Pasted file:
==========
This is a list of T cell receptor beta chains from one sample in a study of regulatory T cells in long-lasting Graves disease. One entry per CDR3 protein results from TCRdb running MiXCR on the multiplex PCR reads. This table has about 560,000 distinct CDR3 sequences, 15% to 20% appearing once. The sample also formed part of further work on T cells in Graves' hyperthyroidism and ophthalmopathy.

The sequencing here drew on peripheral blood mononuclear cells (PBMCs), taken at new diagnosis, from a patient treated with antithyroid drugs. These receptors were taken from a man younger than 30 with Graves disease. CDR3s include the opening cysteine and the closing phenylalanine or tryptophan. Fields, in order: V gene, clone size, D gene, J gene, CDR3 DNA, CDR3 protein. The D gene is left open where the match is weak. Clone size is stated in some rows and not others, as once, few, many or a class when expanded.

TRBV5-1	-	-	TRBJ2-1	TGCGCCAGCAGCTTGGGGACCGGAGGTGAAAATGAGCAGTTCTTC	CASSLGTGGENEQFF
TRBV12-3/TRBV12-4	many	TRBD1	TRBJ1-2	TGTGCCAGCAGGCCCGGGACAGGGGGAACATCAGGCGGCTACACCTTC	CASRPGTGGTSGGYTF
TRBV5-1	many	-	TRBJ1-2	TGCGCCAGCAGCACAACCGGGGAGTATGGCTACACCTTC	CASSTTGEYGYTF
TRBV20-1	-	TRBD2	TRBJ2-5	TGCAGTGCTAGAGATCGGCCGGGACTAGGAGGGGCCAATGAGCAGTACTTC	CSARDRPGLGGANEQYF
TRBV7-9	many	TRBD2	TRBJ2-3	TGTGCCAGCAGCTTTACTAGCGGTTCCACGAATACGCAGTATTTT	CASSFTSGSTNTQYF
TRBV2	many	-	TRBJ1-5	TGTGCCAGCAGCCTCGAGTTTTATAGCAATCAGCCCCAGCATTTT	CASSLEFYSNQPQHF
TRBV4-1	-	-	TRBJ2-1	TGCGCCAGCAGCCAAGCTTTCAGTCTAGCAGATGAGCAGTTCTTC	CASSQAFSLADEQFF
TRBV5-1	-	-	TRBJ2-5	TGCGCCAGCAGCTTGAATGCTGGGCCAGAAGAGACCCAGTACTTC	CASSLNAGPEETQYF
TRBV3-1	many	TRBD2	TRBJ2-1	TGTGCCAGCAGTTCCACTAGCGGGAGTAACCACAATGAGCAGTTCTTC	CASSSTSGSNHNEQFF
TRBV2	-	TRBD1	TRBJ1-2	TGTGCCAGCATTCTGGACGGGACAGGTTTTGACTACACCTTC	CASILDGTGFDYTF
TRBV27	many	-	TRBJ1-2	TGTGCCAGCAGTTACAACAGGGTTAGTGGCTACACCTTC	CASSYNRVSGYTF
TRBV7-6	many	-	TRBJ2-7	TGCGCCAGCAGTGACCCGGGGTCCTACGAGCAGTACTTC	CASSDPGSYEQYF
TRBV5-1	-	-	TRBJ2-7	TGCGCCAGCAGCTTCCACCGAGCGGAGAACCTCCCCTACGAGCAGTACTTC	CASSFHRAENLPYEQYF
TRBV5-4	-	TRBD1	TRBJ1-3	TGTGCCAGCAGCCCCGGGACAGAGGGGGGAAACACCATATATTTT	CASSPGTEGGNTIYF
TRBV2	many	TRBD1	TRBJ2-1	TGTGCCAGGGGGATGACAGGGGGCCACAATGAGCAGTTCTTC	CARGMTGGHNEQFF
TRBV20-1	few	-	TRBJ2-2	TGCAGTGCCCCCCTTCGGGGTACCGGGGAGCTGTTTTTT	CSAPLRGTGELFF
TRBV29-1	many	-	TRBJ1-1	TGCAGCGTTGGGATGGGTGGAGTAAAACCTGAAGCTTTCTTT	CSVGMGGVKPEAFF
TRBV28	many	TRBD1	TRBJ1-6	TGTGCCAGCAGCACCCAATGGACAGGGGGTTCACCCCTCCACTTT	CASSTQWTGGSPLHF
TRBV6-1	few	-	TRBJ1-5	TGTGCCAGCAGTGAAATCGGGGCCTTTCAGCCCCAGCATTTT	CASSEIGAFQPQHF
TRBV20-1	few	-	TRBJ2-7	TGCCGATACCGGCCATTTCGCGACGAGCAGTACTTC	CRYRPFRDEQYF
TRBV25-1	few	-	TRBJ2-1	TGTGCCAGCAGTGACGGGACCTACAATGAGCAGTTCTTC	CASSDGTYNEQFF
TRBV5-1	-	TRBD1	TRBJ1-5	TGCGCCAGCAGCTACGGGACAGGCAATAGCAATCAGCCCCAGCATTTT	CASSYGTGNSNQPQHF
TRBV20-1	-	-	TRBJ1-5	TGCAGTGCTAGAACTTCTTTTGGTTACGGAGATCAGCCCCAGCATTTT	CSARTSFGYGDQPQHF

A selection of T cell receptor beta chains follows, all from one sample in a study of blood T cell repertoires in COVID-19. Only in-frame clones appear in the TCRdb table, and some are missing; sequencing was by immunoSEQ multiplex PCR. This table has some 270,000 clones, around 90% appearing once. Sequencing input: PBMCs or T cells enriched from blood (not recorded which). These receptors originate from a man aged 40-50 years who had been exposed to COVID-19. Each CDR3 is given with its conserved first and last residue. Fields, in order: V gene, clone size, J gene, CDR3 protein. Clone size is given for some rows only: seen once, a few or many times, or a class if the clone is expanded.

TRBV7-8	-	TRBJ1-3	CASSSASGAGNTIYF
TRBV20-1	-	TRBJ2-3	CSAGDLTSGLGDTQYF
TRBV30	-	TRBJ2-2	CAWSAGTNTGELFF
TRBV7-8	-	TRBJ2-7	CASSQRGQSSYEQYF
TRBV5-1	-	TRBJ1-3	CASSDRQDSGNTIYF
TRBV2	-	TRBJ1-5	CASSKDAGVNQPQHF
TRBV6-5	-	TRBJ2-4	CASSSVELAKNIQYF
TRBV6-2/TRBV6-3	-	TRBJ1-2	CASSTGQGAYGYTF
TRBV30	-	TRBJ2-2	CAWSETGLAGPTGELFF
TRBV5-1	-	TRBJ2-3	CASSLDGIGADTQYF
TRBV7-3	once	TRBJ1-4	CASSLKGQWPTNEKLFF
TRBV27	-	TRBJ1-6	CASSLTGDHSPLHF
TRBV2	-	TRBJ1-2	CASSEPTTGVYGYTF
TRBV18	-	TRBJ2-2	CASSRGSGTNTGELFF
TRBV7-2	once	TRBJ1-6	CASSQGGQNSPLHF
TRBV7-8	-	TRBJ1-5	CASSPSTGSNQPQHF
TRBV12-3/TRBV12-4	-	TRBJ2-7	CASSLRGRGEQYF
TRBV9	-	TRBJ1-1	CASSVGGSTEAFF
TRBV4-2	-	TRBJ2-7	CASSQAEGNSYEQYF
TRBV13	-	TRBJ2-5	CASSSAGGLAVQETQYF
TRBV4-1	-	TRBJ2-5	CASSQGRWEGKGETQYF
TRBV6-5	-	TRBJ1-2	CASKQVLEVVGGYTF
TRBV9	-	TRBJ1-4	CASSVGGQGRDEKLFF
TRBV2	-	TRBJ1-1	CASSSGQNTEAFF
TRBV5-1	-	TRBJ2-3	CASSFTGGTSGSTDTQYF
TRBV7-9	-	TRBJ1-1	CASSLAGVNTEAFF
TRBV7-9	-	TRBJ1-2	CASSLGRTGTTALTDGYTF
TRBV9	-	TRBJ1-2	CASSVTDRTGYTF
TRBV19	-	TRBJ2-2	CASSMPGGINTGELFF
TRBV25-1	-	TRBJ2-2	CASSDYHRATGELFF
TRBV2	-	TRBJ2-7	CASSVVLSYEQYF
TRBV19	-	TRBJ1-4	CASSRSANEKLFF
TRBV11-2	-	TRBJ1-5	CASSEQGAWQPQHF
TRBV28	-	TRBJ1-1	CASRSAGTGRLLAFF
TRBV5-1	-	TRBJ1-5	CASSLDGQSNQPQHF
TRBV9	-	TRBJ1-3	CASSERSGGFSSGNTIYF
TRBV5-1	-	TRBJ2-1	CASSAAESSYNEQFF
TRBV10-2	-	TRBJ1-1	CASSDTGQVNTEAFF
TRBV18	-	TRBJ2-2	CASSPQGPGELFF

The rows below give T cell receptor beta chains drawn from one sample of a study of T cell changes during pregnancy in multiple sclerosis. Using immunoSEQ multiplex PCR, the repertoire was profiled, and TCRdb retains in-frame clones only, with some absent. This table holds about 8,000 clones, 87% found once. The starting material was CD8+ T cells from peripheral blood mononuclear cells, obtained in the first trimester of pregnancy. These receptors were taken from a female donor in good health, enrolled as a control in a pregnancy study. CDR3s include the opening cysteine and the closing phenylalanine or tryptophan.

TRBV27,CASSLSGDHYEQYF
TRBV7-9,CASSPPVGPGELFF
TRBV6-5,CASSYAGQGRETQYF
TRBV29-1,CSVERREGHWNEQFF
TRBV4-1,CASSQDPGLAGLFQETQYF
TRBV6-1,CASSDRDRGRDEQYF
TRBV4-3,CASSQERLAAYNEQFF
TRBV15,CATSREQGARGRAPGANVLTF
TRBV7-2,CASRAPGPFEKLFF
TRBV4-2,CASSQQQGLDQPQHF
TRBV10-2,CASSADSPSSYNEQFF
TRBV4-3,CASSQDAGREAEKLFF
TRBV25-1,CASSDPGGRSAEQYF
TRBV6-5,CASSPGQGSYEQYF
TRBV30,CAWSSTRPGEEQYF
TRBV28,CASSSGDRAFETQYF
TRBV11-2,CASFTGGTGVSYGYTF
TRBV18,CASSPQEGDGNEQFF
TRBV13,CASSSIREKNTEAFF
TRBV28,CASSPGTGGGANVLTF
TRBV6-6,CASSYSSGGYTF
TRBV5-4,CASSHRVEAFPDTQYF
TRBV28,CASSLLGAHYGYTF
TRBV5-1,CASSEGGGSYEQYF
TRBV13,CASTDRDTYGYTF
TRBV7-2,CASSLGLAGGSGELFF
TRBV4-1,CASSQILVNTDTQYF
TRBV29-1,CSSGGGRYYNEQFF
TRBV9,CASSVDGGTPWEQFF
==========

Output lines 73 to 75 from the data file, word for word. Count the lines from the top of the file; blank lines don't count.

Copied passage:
TRBV4-3,CASSQERLAAYNEQFF
TRBV15,CATSREQGARGRAPGANVLTF
TRBV7-2,CASRAPGPFEKLFF